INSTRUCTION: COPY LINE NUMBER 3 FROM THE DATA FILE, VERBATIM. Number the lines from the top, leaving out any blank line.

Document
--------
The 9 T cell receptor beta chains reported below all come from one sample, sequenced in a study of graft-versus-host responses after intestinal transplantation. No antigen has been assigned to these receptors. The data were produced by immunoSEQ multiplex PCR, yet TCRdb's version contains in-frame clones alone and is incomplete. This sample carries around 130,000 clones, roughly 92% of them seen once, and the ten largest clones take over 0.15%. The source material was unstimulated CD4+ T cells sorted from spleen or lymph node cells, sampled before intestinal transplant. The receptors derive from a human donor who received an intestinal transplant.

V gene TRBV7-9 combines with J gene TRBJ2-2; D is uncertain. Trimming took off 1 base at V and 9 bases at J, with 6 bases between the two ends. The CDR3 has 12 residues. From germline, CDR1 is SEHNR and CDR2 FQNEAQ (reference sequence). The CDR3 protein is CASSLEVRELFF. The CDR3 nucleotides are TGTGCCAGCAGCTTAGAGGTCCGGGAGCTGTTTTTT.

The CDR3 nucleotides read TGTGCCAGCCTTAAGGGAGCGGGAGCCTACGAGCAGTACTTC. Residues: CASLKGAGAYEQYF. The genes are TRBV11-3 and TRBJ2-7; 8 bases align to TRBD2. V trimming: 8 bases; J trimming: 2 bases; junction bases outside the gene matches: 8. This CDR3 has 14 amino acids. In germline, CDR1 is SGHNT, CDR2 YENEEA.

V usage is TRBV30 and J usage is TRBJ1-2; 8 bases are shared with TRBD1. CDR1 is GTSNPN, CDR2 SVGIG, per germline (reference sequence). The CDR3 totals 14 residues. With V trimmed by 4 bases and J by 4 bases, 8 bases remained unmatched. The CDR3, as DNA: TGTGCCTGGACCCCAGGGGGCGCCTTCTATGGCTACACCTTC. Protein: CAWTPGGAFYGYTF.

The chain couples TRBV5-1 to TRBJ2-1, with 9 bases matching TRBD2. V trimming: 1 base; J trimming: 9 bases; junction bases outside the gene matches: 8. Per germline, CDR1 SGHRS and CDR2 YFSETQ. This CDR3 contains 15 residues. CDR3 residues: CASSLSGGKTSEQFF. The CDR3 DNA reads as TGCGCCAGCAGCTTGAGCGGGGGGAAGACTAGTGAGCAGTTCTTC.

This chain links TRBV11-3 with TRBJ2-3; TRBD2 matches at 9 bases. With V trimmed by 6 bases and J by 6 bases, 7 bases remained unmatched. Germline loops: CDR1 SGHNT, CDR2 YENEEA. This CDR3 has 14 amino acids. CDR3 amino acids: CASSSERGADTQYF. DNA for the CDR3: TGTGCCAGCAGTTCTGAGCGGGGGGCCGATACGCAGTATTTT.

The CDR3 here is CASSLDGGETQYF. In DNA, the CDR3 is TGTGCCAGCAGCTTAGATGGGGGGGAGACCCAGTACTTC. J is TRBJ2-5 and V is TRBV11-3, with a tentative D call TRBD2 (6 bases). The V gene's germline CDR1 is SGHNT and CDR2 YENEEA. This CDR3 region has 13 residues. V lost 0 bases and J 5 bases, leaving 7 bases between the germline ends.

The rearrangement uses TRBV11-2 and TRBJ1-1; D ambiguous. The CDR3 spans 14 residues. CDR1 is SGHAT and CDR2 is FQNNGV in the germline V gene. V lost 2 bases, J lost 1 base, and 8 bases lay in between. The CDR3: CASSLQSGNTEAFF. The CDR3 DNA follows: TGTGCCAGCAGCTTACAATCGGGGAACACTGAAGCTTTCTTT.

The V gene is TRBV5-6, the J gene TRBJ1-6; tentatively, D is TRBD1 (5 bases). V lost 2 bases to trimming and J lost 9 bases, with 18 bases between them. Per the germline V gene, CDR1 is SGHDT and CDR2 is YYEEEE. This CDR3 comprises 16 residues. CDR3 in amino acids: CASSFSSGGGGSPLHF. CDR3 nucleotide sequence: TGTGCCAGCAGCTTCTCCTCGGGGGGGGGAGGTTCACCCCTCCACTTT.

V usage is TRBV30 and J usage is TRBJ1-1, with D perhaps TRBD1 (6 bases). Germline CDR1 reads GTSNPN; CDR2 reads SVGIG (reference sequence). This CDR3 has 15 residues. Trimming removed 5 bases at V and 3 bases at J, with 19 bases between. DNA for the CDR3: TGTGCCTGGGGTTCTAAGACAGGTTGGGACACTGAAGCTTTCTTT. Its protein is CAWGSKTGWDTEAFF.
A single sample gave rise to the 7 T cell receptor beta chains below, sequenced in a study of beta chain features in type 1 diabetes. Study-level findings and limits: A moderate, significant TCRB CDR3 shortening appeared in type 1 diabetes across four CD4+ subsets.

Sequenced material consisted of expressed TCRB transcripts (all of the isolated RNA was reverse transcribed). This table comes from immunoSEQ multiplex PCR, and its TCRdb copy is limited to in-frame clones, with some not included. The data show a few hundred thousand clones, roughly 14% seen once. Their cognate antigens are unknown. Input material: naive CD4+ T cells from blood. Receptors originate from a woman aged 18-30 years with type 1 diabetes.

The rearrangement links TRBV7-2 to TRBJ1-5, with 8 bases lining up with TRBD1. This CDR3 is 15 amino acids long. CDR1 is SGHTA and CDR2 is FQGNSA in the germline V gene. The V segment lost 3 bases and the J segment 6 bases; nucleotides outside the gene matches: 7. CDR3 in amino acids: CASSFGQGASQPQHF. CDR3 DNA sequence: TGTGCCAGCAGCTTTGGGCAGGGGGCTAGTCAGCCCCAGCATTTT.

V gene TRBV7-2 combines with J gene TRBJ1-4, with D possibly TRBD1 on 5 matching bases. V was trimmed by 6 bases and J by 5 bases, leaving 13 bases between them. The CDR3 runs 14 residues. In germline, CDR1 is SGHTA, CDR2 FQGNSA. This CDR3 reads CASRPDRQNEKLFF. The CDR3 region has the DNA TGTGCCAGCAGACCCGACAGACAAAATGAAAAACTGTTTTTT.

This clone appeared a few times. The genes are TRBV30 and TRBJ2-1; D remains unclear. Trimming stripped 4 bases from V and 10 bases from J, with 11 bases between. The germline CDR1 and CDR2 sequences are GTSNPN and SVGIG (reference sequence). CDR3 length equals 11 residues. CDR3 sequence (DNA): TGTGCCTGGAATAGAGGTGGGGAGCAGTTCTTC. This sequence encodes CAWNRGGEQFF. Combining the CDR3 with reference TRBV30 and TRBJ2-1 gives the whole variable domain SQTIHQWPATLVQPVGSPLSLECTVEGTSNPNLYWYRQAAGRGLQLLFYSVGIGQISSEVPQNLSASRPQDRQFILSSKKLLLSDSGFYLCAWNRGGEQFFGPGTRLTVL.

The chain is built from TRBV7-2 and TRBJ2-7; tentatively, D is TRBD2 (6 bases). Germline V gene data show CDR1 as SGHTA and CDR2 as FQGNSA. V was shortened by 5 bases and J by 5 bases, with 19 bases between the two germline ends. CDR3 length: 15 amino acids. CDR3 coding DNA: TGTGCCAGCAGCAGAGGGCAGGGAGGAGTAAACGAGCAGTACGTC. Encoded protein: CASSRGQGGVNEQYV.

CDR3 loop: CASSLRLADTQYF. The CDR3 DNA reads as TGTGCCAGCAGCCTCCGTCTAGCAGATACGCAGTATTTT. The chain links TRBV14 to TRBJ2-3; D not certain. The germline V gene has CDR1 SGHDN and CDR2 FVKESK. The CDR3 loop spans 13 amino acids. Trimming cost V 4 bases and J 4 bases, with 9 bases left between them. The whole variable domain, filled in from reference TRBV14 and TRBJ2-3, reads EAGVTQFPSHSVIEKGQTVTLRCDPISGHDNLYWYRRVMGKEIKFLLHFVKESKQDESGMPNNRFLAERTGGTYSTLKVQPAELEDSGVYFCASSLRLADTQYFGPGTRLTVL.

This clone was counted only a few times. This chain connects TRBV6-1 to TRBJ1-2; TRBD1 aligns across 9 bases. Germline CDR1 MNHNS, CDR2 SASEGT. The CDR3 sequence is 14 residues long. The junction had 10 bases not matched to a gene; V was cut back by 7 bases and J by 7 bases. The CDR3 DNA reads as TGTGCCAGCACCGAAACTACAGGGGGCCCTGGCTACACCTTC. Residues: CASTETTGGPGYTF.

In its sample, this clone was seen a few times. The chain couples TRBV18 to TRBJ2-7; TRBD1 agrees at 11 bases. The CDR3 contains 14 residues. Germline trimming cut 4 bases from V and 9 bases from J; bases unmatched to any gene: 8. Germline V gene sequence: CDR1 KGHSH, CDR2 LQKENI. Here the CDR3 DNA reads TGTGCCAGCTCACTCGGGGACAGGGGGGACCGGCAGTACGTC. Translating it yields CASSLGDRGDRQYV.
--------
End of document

The CDR3 nucleotides read TGTGCCAGCCTTAAGGGAGCGGGAGCCTACGAGCAGTACTTC. Residues: CASLKGAGAYEQYF. The genes are TRBV11-3 and TRBJ2-7; 8 bases align to TRBD2. V trimming: 8 bases; J trimming: 2 bases; junction bases outside the gene matches: 8. This CDR3 has 14 amino acids. In germline, CDR1 is SGHNT, CDR2 YENEEA.